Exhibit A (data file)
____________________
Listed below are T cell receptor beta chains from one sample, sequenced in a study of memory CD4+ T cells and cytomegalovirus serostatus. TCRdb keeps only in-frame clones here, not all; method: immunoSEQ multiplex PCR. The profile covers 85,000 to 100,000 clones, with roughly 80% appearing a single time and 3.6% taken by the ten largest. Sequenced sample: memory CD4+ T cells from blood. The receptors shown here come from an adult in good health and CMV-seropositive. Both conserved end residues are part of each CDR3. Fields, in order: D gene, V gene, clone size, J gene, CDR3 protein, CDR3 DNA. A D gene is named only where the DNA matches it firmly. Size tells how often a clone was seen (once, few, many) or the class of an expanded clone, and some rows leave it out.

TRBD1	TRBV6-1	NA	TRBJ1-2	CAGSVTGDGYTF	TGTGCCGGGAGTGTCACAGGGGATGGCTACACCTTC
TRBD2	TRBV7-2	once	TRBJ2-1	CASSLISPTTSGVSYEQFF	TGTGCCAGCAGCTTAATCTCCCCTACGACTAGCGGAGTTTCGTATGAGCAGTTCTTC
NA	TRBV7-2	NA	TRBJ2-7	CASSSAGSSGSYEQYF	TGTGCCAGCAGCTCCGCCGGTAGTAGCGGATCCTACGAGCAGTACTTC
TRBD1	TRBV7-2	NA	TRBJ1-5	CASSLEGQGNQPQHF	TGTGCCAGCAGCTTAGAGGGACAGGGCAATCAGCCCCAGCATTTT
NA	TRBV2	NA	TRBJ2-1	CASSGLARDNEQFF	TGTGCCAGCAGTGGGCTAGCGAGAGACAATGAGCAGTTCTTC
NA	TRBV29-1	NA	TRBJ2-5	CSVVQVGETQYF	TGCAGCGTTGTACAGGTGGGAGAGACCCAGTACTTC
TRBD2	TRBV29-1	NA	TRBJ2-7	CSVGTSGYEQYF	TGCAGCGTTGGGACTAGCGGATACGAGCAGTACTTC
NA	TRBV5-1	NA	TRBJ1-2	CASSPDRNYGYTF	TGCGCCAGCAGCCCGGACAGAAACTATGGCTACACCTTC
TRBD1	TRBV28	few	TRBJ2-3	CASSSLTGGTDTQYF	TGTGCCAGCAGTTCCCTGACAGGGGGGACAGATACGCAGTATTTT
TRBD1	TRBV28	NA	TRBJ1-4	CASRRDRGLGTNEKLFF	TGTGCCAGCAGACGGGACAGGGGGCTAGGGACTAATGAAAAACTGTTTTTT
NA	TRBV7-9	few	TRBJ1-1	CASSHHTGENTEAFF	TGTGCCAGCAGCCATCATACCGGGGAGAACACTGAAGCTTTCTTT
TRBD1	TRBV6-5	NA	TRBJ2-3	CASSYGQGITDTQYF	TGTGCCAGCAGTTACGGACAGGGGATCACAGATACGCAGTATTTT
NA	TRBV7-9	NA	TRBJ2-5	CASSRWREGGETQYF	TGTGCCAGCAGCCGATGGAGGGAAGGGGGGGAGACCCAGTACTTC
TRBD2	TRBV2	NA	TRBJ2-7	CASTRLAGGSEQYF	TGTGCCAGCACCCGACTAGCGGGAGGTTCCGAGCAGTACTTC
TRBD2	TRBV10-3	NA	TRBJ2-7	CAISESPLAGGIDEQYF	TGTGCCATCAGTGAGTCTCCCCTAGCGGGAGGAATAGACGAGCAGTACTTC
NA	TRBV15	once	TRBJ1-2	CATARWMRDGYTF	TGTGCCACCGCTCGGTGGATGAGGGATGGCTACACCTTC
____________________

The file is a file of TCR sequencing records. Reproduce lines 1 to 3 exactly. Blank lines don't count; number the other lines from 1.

Listed below are T cell receptor beta chains from one sample, sequenced in a study of memory CD4+ T cells and cytomegalovirus serostatus. TCRdb keeps only in-frame clones here, not all; method: immunoSEQ multiplex PCR. The profile covers 85,000 to 100,000 clones, with roughly 80% appearing a single time and 3.6% taken by the ten largest. Sequenced sample: memory CD4+ T cells from blood. The receptors shown here come from an adult in good health and CMV-seropositive. Both conserved end residues are part of each CDR3. Fields, in order: D gene, V gene, clone size, J gene, CDR3 protein, CDR3 DNA. A D gene is named only where the DNA matches it firmly. Size tells how often a clone was seen (once, few, many) or the class of an expanded clone, and some rows leave it out.

TRBD1	TRBV6-1	NA	TRBJ1-2	CAGSVTGDGYTF	TGTGCCGGGAGTGTCACAGGGGATGGCTACACCTTC
TRBD2	TRBV7-2	once	TRBJ2-1	CASSLISPTTSGVSYEQFF	TGTGCCAGCAGCTTAATCTCCCCTACGACTAGCGGAGTTTCGTATGAGCAGTTCTTC